talk and more than once people came into the little yard and went out again.
     "Don't go  straight there, go round by the marshalling yard." The voice
was Terenty's, evidently he had had visitors again.
     Petya began thinking of  that girl, but somehow he  could no longer see
her clearly. The picture was hazy- a braid with a black ribbon,  a cinder in
his eye, the blizzard in  the  mountains-and that was all. It seemed that he
had simply forgotten her.
     It was rather chilly in the shed. Petya  took down his Swiss cape  from
the  wall  and spread  it over  his bed. Now he  saw himself  as the  lonely
traveller  in  a  poor shepherd's  hut.  There he lay, rolled  in his  cape,
forgotten by all, with a broken heart and a  tormented soul. And she whom he
so  loved, at  this very  moment  perhaps  she was....  Petya  made  a  last
desperate  effort to picture what she could be doing, but instead found  his
mind drifting to quite different thoughts-thoughts of the corning exams, the
new life waiting for him on the farm, and strangest thing of all-thoughts of
Motya. Really, it  wouldn't be such a  bad idea to go out to the steppe with
her sometime to pick snowdrops.
     It had never before  entered his head that Motya  could possibly be the
heroine of a romance. But now it seemed the most natural thing in the world,
he was surprised he had not  thought of it. After  all, she was pretty,  she
loved him-of that Petya had no doubt whatsoever, and most important  of all,
she was always there, at hand.
     These  thoughts induced a pleasant  excitement, and instead of going to
sleep in  tears, Petya drifted into slumber with  a Languid,  self-satisfied
smile and wakened with a feeling of something new and extremely pleasant.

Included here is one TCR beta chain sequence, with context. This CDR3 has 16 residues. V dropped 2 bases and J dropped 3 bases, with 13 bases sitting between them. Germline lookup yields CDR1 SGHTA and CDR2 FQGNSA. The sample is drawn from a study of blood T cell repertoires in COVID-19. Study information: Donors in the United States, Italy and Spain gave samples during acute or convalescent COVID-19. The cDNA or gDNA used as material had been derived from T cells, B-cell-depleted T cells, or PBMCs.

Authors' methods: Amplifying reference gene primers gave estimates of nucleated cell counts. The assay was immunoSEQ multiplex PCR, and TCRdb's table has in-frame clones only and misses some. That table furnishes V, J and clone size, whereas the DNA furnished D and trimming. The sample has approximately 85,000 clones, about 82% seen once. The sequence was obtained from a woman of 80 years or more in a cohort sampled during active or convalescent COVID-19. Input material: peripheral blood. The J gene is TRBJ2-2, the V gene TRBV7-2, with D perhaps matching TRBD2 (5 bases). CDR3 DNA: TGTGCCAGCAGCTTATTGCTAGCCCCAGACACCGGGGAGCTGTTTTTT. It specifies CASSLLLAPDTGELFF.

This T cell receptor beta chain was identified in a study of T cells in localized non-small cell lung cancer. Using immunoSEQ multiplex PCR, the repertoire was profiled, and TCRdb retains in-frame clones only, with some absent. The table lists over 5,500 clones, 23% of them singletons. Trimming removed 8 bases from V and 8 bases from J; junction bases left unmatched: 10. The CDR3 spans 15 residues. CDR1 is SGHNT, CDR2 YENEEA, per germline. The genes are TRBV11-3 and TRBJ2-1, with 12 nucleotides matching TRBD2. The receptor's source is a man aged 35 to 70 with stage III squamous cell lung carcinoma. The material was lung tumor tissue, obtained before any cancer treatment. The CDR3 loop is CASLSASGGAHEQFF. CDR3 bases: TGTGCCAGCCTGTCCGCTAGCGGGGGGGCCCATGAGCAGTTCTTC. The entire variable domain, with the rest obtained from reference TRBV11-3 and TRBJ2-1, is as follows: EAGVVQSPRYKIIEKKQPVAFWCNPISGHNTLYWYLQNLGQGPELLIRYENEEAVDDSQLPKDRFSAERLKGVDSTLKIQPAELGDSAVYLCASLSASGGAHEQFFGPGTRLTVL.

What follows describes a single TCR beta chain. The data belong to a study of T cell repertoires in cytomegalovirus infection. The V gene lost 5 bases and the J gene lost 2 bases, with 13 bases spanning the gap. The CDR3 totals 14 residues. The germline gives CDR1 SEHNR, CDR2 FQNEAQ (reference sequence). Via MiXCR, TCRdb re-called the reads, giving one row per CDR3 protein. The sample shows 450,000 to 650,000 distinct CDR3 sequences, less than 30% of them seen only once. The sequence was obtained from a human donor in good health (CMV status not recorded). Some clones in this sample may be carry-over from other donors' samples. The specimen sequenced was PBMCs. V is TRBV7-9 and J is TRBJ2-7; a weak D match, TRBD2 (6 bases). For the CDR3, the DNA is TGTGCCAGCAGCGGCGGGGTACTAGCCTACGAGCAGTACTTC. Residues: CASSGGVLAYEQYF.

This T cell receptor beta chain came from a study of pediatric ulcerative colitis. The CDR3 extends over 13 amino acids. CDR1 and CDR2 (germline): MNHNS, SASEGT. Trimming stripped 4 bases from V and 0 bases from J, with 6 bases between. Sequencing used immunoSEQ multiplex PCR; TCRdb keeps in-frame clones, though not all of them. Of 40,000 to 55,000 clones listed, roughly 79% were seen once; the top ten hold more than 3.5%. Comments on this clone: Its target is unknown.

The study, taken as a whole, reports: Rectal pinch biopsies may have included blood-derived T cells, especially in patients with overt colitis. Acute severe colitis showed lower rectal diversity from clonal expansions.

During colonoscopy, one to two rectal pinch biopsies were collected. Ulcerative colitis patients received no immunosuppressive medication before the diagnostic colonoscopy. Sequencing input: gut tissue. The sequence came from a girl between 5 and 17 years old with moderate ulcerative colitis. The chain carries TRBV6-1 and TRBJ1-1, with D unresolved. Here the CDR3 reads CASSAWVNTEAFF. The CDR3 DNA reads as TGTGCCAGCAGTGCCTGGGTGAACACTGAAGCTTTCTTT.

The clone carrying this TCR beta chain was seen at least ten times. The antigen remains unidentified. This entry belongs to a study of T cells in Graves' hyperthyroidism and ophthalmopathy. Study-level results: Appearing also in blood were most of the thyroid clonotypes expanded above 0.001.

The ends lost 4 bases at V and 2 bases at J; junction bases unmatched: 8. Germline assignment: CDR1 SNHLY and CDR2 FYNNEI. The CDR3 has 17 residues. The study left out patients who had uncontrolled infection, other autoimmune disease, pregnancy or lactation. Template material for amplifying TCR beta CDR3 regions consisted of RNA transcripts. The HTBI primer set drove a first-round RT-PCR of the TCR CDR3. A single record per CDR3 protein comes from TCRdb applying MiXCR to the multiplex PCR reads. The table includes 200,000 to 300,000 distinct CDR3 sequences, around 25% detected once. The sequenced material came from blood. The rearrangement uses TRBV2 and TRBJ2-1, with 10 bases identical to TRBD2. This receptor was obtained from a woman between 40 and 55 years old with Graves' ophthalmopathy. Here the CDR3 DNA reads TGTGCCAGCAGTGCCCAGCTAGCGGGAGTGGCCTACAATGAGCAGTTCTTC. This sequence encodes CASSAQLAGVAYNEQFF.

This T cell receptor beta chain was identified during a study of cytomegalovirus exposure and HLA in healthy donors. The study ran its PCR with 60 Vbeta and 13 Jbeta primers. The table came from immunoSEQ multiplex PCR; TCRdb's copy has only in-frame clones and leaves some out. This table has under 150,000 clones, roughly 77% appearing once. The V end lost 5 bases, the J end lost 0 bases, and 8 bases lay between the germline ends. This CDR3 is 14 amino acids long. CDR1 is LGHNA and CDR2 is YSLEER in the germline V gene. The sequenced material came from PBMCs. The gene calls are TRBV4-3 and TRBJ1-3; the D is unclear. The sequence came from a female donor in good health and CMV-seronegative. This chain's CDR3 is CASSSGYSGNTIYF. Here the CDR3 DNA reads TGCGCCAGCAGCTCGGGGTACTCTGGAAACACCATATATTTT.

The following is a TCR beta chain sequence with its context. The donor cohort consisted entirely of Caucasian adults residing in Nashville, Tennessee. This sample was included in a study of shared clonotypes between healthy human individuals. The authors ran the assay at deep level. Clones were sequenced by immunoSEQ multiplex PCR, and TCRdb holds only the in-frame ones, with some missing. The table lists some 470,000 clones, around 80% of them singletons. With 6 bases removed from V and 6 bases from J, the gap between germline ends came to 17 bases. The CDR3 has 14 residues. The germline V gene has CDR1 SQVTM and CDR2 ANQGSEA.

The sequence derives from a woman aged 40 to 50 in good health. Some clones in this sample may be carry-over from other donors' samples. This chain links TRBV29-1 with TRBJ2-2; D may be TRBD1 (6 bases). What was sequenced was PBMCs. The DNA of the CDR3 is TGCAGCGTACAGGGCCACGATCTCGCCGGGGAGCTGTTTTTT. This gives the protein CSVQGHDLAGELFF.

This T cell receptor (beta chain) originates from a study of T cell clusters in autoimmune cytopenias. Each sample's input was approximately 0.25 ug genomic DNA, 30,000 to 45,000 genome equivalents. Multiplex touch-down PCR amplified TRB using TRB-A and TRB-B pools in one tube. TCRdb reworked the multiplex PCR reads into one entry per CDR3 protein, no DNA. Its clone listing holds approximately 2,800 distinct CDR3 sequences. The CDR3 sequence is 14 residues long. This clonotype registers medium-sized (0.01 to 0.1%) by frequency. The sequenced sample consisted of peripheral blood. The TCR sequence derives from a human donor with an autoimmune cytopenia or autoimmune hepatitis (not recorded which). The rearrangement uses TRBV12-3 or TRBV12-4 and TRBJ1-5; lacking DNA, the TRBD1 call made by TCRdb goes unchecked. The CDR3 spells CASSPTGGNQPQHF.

Instead of sitting down to his  lessons when he  came home from school,
he sought out Motya, who was helping her mother make potato cakes,  and went
straight to the point.
     "Well, how about it?" he said with a condescending smile.
     "How  about what?" asked  Motya, diffident  as  always  when talking to
Petya.
     "Have you forgotten?"
     "What?" Motya repeated even more diffidently, and glanced up at the boy
from under her brows with sweet, innocent eyes.
     "I thought you intended to go and pick snowdrops."
     She blushed and her fingers began crumbling the edge of a potato cake.
     "Do you mean it?"
     "Of course. But if you don't want to go, well, it doesn't matter."
     "Mummy, can  you manage without me?" asked  Motya. "I  promised to show
Petya where the snowdrops and violets grow."
     "Go  along,  children, go and gather  your  flowers,"  said  her mother
affectionately.
     Motya  ran  behind the curtain,  unfastening her apron as she went. She
put  on  her best goatskin  shoes and the  coat  she had rather grown out of
during the winter, and  flung her braid over her  shoulder. She was terribly
excited, and a faint dew of perspiration appeared on her neat nose.
     Meanwhile,  Petya,  deliberately unhurried, strode nonchalantly  to the
shed, put on his cloak, picked  up  his alpenstock  and presented himself to
Motya in his sombre glory-somewhat spoiled by the school cap.
     "Well, let's go,"  said Petya with all the  grand indifference he could
muster.
     "Yes, let's go," Motya answered in a very small  voice, her head  down,
and led the way to the gate, her new shoes squeaking loudly.
     While they  crossed the common where the cows  were  already grazing on
last  year's grass, Petya turned over the very  important  question of which
Motya  was  to  be- Olga or Tatyana? In  any  case he,  of course,  remained
Yevgeny  Onegin.  He selected the  old  version  of  Yevgeny Onegin  as  the
easiest,  to avoid  too  much  trouble.  Motya  was not worth anything  more
complicated.  Now  he  must  decide  quickly  whether she would  be  Olga or
Tatyana, and then make a beginning.
     In appearance  she was not  a bit like Tatyana,  she would make a  much